James Pinkerton, Houston Chronicle, September 11, 2007
The fastest-growing group of illegal immigrants in the United States doesn’t speak Spanish. They typically aren’t found at day labor sites or streaming across the Southwest border into the U.S.
Instead, they’re here in America working in tech companies, small businesses, as engineers or other highly skilled jobs. And they’re coming from India.
The profile of the illegal immigrant may need to take on a slightly more South Asian persona since a recent federal report revealed that India had the greatest percentage increase in unauthorized immigrants in the U.S. since 2000.
Illegal immigrants from India grew to 270,000 in 2006 from 120,000 in 2000, a 125 percent increase, according to a report late last month from the U.S. Department of Homeland Security.
Undocumented Indians, however, remain a small segment of the total estimated population of 11.6 million illegal immigrants in the U.S. Mexico tops the list with 6.6 million—up from 4.7 million in 2000—followed by El Salvador and Guatemala, according to the Homeland Security report.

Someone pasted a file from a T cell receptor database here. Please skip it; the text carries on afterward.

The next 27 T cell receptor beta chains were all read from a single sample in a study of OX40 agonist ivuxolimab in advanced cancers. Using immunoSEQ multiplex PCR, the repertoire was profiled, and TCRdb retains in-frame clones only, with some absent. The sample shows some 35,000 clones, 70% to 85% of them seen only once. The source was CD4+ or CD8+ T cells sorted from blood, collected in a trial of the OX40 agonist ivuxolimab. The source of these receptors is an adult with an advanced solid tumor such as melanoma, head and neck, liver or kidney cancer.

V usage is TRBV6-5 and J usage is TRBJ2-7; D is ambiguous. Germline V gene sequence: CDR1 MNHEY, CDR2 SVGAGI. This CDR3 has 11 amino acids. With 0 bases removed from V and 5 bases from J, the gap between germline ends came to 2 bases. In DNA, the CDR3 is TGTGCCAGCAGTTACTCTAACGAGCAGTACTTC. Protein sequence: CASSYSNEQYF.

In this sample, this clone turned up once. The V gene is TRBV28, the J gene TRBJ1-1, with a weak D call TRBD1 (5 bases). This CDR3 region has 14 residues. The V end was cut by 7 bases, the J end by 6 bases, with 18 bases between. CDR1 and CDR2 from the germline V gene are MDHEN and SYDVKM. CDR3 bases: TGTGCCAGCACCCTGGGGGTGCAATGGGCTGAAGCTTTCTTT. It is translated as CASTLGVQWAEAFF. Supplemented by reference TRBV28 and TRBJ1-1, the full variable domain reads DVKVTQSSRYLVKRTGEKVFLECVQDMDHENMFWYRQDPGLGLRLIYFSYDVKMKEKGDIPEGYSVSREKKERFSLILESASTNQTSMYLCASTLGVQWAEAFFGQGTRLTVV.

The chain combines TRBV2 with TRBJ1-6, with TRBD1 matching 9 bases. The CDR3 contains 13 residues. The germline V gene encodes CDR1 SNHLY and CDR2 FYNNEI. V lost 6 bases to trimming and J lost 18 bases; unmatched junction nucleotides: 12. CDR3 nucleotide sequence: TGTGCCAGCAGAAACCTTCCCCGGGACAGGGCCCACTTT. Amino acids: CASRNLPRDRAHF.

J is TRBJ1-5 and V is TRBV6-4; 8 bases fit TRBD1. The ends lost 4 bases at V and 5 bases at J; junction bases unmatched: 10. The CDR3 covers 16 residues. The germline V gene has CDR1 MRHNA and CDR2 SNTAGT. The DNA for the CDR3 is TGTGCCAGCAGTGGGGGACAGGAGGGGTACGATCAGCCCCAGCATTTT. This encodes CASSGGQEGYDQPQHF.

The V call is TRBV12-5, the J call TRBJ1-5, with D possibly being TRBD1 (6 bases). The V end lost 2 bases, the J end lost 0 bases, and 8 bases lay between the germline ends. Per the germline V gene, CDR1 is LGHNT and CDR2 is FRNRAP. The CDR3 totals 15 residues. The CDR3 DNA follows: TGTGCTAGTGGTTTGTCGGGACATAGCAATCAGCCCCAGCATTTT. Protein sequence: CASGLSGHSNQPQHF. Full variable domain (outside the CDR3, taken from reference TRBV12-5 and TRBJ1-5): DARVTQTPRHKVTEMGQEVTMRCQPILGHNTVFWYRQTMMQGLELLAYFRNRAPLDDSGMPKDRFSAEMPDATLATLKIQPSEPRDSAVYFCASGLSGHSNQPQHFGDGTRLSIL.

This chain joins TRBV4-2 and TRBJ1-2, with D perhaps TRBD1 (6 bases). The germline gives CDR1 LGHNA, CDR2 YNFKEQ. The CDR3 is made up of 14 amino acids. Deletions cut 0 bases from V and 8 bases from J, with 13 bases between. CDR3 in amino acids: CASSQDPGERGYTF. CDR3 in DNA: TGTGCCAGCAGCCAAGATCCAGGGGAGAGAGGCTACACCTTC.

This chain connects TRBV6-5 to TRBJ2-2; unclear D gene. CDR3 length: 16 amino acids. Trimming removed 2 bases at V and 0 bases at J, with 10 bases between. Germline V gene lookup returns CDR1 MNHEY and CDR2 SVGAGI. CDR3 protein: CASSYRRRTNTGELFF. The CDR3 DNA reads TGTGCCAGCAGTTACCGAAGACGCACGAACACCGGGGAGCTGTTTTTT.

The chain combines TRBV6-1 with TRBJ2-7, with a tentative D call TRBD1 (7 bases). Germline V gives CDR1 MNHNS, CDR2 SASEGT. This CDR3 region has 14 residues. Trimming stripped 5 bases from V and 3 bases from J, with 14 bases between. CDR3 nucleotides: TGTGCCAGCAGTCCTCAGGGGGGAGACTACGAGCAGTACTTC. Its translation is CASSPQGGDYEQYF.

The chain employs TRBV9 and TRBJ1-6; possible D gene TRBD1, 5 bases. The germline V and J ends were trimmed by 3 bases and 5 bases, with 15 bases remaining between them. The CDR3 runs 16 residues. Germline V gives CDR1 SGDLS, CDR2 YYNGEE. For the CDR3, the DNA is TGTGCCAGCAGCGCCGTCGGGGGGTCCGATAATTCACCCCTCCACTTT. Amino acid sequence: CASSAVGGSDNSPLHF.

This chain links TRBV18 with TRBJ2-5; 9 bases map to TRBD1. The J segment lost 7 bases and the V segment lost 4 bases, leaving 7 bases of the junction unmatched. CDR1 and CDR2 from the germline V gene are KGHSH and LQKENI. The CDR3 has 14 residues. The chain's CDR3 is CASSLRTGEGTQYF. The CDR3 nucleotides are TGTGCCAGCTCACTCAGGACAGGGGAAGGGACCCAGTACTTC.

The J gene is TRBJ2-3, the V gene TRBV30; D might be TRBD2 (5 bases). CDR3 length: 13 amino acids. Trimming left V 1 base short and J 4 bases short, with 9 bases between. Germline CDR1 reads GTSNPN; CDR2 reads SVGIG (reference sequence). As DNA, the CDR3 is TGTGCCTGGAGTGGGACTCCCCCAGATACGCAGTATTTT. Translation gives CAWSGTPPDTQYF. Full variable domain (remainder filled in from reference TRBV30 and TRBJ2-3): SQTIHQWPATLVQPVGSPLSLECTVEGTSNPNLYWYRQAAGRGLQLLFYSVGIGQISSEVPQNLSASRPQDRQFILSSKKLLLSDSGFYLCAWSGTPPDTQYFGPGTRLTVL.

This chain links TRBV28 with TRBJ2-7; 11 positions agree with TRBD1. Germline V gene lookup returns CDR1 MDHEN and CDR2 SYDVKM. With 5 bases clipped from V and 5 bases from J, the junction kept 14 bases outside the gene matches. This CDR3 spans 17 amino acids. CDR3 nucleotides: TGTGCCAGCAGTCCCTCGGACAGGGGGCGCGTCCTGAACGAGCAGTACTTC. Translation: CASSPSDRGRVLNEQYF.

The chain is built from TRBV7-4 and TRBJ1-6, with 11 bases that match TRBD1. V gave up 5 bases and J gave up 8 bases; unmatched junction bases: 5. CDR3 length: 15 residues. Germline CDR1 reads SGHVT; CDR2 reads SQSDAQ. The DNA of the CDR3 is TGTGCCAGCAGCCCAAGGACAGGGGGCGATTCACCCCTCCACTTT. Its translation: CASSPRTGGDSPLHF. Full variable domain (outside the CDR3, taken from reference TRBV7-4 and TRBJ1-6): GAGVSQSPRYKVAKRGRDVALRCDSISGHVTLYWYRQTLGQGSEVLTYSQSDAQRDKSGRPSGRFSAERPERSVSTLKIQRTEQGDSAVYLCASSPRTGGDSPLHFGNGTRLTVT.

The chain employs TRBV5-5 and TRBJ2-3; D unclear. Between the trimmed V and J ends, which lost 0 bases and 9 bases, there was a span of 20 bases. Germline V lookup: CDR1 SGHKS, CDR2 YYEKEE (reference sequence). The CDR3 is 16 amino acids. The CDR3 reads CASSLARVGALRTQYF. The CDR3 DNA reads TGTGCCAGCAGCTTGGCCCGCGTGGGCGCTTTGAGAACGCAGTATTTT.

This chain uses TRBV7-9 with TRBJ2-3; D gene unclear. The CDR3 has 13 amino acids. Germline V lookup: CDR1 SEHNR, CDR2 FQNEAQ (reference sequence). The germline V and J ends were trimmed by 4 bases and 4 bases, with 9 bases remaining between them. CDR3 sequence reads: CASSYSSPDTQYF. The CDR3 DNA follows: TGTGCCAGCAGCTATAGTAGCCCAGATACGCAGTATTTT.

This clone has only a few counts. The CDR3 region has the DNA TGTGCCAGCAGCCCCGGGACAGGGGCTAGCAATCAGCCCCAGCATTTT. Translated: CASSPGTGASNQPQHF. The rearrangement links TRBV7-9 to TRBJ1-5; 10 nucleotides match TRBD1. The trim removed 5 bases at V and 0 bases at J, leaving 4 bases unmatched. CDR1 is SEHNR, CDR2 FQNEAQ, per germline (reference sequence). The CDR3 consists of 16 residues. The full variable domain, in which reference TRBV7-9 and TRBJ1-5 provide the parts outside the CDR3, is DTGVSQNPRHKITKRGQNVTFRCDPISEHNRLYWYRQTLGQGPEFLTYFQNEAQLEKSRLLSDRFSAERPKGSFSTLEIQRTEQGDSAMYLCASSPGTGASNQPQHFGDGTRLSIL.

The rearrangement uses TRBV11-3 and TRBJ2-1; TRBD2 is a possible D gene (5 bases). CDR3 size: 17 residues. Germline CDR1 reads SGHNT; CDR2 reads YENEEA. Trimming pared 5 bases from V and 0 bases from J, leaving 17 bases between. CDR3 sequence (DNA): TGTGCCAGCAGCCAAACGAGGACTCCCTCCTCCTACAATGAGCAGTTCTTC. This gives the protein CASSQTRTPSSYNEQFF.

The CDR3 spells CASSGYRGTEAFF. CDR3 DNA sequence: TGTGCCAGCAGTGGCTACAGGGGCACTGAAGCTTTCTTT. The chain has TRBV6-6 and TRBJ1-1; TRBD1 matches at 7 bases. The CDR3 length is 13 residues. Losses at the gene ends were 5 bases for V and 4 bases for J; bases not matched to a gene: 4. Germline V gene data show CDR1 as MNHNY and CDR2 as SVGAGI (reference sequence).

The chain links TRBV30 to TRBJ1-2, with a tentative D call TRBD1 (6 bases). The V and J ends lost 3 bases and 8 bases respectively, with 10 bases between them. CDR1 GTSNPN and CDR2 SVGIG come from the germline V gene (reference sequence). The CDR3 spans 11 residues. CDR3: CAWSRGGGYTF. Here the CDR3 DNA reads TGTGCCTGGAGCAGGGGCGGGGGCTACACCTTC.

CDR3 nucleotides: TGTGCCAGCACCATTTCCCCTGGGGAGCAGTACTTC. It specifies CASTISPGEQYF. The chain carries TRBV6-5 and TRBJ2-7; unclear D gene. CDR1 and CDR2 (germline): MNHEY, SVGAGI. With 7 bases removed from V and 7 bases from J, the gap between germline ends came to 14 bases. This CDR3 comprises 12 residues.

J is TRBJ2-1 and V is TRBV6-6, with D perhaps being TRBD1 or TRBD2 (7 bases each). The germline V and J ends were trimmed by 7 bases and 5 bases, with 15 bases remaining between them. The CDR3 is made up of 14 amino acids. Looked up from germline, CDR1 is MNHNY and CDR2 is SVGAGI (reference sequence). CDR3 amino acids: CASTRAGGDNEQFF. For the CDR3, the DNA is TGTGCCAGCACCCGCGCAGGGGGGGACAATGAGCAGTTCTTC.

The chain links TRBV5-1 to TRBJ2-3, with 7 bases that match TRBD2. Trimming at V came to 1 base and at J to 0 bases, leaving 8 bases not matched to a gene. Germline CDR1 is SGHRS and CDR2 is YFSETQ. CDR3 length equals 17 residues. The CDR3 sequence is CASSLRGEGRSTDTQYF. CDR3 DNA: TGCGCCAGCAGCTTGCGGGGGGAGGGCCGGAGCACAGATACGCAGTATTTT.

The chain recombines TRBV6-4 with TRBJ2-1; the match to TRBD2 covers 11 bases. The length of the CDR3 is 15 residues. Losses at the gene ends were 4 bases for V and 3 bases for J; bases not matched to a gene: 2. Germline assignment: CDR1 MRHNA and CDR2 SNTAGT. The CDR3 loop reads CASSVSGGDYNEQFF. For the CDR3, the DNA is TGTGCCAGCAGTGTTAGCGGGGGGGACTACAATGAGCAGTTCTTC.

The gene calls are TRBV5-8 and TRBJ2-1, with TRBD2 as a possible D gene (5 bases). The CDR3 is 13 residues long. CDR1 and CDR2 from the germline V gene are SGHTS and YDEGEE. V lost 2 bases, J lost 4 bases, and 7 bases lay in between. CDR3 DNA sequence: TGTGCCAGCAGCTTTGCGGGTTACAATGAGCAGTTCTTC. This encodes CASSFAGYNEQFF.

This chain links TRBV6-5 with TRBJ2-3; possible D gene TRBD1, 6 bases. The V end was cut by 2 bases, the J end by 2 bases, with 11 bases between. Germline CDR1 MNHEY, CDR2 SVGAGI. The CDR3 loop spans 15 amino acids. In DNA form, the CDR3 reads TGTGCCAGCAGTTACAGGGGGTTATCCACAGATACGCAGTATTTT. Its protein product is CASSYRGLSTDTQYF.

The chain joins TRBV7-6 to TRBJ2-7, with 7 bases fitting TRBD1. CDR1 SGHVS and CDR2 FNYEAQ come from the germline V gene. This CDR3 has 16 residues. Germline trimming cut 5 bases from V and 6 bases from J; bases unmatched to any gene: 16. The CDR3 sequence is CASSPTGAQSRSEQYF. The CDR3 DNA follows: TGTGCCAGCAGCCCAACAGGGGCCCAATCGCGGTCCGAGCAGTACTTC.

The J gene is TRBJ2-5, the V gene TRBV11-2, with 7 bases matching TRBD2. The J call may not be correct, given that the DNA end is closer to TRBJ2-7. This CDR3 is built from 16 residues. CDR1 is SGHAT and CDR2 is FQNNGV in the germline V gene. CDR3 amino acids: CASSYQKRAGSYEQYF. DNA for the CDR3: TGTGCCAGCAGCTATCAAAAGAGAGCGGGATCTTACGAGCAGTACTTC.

Experts say illegal Indian immigrants are coming here legally on visas but are overextending their stays and subsequently slipping under the radar screen of authorities.
The most recent government data showed that in fiscal year 2005, Indians received 194,611 temporary work visas to come to the U.S., the most of any nation. India eclipsed Mexico, which had 169,786 of its workers admitted, and the United Kingdom with 156,635.
More than half of Indian immigrants who came to the U.S. in fiscal year 2005—about 102,000—arrived on the H-1B visa for the highly skilled. So, typically, they aren’t going to be busted by immigration agents during raids at meat-processing plants such as those owned by Swift & Co., the site of high-profile investigations last year.
Faisal Amin, board member of the South Asian Chamber of Commerce in Houston, said lax oversight of the federal guest workers program is one reason many Indians stay here when their visas expire.
“We see an increase simply because a lot of those workers are coming in on H1-B visas,” Amin said. “And, we don’t have a good way to track that these workers are, indeed, going back to their countries when they’re finished.”
One U.S. Department of Homeland Security official, who asked not be be identified, agreed there isn’t a method to keep tabs on guest workers.
“Once they get in, there’s no exit program in place yet—they’re talking about it,” the official said.